Wooden Wick Care Tips

Our candles use wooden wicks. The gentle crackle and unique flicker of wooden wick candles make for a super cozy ambience, but can be tricky to burn if you're not used to them. All candle orders come with a guide for wooden wick candle best practices, but the information is also below in case you need to access it!

How to Light

To get the best burn from your wooden wick candle, you'll want to light it a bit differently than a traditioal cotton wick. The best technique is to light the corner of the wick, then tilt the entire vessel at an angle - letting the flame draw across the length of the wick. It may take a couple tries on the first lighting. The heat from the flame needs to draw the wax through the wick before it will really start burning nicely.

Keep Your Wick Trimmed Short

For optimal burn, keep your wooden wick trimmed to about 1/8" and clean off any burnt wood from previous use. If your wooden wick candle wont stay lit it is likely because the wick it too long and/or needs to be cleared of chared material. Remember it's not the wood fueling your candles flame, it's the wax! The flame is drawing the wax upwards through the wick, so if it's not trimmed short and clean, the wax can't make it to the flame.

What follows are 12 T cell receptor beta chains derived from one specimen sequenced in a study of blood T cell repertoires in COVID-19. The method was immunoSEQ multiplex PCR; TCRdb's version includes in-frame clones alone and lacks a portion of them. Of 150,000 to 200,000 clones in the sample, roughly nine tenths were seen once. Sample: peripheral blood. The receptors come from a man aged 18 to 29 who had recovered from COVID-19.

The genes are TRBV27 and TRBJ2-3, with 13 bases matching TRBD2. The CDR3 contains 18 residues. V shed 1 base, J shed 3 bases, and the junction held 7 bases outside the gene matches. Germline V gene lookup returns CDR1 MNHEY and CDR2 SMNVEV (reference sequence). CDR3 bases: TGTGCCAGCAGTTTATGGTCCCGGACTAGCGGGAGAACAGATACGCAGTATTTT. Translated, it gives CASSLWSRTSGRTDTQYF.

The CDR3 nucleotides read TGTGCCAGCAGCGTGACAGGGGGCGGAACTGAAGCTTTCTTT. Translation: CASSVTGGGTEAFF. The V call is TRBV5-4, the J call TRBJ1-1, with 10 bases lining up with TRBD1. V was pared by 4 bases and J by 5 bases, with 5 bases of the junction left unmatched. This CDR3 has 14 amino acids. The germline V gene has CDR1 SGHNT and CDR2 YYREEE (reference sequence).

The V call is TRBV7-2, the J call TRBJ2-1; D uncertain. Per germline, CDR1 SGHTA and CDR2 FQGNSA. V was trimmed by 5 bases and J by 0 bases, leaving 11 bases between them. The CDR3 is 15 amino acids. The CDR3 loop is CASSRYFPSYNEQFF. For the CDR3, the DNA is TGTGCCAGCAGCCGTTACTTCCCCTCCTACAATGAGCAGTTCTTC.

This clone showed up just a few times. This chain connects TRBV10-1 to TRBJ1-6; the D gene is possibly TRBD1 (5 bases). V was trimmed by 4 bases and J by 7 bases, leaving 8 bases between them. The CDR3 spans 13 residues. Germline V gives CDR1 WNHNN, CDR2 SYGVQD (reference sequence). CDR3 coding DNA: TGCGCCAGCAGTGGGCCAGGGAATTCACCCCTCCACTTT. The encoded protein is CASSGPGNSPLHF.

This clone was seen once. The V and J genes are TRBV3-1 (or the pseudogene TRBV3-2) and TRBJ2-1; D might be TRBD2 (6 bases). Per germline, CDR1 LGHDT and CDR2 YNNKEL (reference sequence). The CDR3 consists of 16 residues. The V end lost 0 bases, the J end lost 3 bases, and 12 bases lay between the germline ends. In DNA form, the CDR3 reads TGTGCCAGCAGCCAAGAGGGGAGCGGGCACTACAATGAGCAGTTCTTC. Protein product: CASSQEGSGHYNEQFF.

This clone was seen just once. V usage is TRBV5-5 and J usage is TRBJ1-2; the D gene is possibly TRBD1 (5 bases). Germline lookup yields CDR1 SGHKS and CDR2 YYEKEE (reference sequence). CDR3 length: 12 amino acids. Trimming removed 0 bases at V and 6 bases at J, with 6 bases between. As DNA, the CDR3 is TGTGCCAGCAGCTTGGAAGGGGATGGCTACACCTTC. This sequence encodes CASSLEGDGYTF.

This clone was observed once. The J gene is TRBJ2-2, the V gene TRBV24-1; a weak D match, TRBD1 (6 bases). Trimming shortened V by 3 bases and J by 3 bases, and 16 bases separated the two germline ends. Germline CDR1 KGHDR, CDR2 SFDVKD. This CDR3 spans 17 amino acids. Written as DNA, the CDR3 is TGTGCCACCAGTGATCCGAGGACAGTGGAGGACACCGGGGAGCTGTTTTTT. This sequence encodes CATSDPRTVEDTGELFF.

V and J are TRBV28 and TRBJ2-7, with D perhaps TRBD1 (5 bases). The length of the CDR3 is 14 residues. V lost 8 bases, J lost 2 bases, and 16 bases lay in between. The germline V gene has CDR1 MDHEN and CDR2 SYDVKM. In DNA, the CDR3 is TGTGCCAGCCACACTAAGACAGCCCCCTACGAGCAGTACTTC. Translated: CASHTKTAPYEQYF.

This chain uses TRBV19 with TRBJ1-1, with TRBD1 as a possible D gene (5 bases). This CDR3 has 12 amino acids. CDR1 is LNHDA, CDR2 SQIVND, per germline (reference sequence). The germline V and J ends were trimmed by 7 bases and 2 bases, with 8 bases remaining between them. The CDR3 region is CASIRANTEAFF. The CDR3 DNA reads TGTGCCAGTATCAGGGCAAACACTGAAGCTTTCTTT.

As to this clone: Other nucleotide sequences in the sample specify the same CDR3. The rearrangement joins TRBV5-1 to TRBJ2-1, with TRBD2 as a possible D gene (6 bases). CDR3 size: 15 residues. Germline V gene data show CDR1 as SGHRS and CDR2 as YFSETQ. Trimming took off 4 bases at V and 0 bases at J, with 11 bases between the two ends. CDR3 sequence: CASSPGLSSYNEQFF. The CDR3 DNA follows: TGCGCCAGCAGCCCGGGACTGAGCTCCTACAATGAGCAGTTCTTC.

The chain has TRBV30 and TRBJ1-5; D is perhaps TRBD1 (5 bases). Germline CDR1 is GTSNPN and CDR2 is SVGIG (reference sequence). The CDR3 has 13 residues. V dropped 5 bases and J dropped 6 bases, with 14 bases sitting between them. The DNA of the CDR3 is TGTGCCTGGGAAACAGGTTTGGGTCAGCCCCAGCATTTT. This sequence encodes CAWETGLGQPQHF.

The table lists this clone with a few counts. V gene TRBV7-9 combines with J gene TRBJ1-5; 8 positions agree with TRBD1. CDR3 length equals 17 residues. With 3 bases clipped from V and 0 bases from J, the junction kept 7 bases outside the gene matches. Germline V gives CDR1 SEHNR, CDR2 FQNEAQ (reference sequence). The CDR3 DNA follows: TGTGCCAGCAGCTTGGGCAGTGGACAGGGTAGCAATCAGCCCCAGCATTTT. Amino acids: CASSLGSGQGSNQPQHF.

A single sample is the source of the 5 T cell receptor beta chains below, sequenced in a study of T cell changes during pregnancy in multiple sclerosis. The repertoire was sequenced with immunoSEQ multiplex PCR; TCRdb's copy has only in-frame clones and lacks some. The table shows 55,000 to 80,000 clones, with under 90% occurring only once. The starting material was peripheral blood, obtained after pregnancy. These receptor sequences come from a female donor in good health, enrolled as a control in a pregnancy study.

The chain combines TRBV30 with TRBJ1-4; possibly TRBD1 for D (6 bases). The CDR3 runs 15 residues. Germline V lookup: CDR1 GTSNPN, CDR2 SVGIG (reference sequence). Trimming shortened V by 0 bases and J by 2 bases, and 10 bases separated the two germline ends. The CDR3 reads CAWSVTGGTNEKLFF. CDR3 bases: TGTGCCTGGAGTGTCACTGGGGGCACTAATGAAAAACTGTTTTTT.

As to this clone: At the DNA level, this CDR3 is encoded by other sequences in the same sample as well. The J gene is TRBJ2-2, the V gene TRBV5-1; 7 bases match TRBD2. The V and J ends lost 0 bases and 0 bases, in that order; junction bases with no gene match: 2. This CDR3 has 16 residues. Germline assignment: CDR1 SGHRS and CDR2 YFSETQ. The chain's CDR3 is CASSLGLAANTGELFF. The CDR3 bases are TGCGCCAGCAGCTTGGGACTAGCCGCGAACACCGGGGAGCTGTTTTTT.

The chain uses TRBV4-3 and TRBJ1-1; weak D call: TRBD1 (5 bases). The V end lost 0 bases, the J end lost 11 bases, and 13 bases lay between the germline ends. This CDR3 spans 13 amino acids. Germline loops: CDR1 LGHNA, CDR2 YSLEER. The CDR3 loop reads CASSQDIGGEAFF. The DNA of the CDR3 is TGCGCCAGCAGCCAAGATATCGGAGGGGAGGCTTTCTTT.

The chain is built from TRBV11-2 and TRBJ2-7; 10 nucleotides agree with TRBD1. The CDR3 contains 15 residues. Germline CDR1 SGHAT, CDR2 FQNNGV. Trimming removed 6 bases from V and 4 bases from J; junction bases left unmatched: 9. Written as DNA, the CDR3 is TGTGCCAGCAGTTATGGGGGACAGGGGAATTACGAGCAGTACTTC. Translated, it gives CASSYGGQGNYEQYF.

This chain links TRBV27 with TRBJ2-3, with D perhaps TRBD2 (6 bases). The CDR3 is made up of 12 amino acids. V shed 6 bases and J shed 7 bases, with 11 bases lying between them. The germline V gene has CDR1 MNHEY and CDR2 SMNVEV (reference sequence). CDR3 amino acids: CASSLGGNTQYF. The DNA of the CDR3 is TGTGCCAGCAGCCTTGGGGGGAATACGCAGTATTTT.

The First Burn is the Most Important

On the first lighting, give your candle enough burning time to develop a melted wax pool that goes all the way to the edge of the container. This can take up to a few hours. Once a burning pattern has been established, it can be hard to change. If you don't allow your candle enough time to form a full melt pool on the first burn, a tunnel can start to form around the wick. Eventually the tunnel will become too deep for fresh oxygen to flow in and your candle will have trouble staying lit for more than short periods of time. Wait to light your candle for the first time until you have time to let the melt pool form.

How to Fix a Candle that is Tunneling

First and best option: Give it a good long burn until all the wax is melted to the edge of the jar. The flame height may vary when you do this, but as long as there is still a burn it should continue to create a melt pool. Patience is key! If your candle won't stay lit during this process, it's because it's "drowning" in a wax pool. Try using a paper towel or napkin to soak up some of the excess wax. Wait for a minute or so, relight your candle, and repeat until your wick has room to breathe!